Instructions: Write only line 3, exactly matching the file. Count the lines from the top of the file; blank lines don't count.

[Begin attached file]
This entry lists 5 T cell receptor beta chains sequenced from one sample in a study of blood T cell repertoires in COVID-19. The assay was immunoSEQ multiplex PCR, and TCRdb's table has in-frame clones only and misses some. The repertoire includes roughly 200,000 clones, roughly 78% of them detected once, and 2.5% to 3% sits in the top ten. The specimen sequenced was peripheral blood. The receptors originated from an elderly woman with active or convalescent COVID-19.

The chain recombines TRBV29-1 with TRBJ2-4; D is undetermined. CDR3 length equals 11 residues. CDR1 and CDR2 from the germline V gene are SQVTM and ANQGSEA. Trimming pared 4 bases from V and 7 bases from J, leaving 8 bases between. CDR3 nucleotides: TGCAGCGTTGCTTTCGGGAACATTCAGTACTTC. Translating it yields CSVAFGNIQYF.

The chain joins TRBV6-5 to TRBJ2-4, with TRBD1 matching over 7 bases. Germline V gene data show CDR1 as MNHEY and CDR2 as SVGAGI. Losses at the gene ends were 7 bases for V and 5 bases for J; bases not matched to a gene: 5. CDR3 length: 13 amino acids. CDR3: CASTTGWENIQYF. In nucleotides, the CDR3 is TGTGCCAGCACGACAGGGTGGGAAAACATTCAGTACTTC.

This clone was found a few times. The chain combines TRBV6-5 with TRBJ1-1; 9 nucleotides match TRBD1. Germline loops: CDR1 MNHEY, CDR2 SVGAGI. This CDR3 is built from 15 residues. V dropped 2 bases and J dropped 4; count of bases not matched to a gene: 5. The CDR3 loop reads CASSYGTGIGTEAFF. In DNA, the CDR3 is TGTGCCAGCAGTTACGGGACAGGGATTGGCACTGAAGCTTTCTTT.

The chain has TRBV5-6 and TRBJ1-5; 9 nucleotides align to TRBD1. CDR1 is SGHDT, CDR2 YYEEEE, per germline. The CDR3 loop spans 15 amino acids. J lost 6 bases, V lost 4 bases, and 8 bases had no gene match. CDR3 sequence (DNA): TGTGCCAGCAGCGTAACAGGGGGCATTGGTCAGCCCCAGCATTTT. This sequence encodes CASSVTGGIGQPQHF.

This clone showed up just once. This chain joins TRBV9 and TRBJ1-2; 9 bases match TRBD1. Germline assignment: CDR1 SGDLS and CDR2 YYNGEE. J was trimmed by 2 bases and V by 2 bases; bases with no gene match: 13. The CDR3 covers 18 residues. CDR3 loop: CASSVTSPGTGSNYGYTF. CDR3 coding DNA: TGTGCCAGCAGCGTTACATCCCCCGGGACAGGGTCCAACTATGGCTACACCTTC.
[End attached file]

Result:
The chain joins TRBV6-5 to TRBJ2-4, with TRBD1 matching over 7 bases. Germline V gene data show CDR1 as MNHEY and CDR2 as SVGAGI. Losses at the gene ends were 7 bases for V and 5 bases for J; bases not matched to a gene: 5. CDR3 length: 13 amino acids. CDR3: CASTTGWENIQYF. In nucleotides, the CDR3 is TGTGCCAGCACGACAGGGTGGGAAAACATTCAGTACTTC.